JOHNNY VINCENT - born John Vincent Imbraguglio (later modified to Imbragulio) on October 3, 1925, became fascinated with the blues via
the jukebox at his parents' restaurant in Laurel. After serving in the Merchant Marine he started his own jukebox business in Laurel, and in 1947 became a sales representative for a New Orleans record distributor.
In the late 1940s Vincent purchased Griffin Distributing Company in Jackson and operated both Griffin and a retail business, the Record Shop, at 241 North Farish Street.
Vincent started the Champion label in the early 1950s, issuing blues singles by Arthur ''Big Boy'' Crudup of Forest and Jackson musicians Joe Dyson and Bernard ''Bunny'' Williams. In 1953 Vincent signed on as a talent scout for Los Angeles-based
His most notable production for Specialty was ''The Things I Used to Do'', recorded in New Orleans by Guitar Slim, aka Eddie Jones, a native of Greenwood.
Featuring Ray Charles on piano, the song was one of the biggest
rhythm and blues hits of the 1950s. During his tenure with Specialty Vincent also supervised sessions by John Lee Hooker, Kenzie Moore, and others.
In 1955 Vincent started Ace, named after the Ace Combs brand. The label's first hit, ''Those Lonely, Lonely Nights'' by New Orleans bluesman Earl King, was recorded at Trumpet Records' Diamond Recording Studio at 309 North Farish Street. Ace became the first important regional label for New Orleans music, scoring national hits by Louisiana artists Huey Smith and the Clowns, ''Don't You Just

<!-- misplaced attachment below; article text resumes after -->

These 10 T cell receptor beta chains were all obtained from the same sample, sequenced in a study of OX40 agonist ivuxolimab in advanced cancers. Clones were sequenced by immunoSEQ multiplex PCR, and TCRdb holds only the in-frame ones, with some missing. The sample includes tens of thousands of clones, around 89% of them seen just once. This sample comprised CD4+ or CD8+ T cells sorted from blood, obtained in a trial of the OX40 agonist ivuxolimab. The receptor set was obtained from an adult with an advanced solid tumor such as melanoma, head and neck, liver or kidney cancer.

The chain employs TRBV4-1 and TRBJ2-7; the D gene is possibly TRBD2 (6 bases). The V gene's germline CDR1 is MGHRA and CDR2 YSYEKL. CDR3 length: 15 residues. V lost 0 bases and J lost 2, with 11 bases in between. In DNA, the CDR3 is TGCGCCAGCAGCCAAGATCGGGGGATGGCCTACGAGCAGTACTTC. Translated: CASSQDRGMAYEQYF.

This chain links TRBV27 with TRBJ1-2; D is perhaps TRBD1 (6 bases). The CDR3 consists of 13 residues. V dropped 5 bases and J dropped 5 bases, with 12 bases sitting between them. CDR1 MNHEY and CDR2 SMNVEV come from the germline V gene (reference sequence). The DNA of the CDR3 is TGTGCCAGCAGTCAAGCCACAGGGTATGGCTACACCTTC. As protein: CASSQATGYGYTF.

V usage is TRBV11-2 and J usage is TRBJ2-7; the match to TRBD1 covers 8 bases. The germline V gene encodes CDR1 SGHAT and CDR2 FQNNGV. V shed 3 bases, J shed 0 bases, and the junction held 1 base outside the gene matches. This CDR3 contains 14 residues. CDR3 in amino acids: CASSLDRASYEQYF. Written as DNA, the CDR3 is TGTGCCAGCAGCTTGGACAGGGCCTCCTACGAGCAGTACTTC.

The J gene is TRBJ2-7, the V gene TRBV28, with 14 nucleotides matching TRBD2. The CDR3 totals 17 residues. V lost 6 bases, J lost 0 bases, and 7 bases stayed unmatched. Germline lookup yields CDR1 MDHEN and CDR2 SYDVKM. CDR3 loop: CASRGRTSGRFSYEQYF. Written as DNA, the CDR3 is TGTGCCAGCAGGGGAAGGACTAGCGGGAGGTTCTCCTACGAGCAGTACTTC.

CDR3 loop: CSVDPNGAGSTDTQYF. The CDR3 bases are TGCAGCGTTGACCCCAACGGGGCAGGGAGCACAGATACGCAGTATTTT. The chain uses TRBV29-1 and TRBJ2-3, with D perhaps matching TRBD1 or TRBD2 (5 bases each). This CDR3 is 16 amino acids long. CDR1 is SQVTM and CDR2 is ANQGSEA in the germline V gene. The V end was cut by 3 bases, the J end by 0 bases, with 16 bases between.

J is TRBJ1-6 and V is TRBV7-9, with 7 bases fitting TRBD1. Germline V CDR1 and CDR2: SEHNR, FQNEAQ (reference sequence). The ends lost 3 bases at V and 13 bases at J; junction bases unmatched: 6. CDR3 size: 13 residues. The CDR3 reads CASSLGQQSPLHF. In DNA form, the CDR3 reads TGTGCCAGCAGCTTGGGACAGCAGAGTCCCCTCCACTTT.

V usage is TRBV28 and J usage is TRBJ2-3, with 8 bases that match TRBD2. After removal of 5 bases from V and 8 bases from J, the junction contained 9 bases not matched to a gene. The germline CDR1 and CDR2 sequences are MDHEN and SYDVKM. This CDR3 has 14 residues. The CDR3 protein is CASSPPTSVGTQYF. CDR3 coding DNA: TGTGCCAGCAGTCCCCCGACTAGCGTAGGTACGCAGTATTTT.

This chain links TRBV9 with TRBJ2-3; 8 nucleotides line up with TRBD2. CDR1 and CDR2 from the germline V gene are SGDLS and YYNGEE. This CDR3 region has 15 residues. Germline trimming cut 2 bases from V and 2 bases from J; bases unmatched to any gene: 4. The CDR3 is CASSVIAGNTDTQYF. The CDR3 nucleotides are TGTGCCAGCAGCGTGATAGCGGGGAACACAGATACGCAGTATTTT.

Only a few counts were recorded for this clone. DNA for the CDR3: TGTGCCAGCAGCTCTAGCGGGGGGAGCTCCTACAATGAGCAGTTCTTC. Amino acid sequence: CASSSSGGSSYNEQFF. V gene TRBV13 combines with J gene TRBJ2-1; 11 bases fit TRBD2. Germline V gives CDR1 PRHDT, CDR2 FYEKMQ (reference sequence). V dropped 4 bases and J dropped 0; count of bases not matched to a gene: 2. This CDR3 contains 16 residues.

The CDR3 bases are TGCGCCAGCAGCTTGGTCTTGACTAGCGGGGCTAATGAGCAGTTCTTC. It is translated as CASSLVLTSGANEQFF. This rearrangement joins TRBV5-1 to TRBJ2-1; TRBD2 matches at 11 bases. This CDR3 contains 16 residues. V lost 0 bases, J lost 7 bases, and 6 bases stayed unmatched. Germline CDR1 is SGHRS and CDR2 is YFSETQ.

Know It'', Frankie Ford's ''Sea Cruise'', and Jimmy Clanton, a ''teen idol'' whose ''Just A Dream'' topped the rhythm and blues
charts in 1960.
Among the Ace artists who recorded either at the New Orleans studio of Cosimo Matassa or here in Jackson
in the 1950s and 1960s were Sam Myers, Joe Tex, Bobby Marchan, James Booker, Charles Brown, Joe Dyson, Lee Dorsey, Rufus McKay, Scotty McKay, Big Boy Myles, Tim Whitsett, and Mac Rebennack, later known as ''Dr. John''.
In 1962 Vincent signed a potentially lucrative distribution deal with Vee-Jay Records of Chicago, but that label's bankruptcy in 1966 was catastrophic for Ace. In the 1970s Vincent revamped Ace, making new recordings as well as repackaging old hits, but
had only limited success. He turned to various other enterprises, including a restaurant, but returned to the
record business with full force in the early 1990s, as he reoriented Ace to the contemporary soul-blues market with a roster that included Mississippi-born singers Cicero Blake, Robert ''The Duke'' Tillman, J. T. Watkins, Pat Brown, and Willie Clayton.
The latter pair had success with the duet ''Equal Opportunity''. In 1997 Vincent
sold Ace to the British firm Music Collection International but started a new label, Avanti, and continued to
record soul-blues artists. Vincent died on February 4, 2000 on heart failure.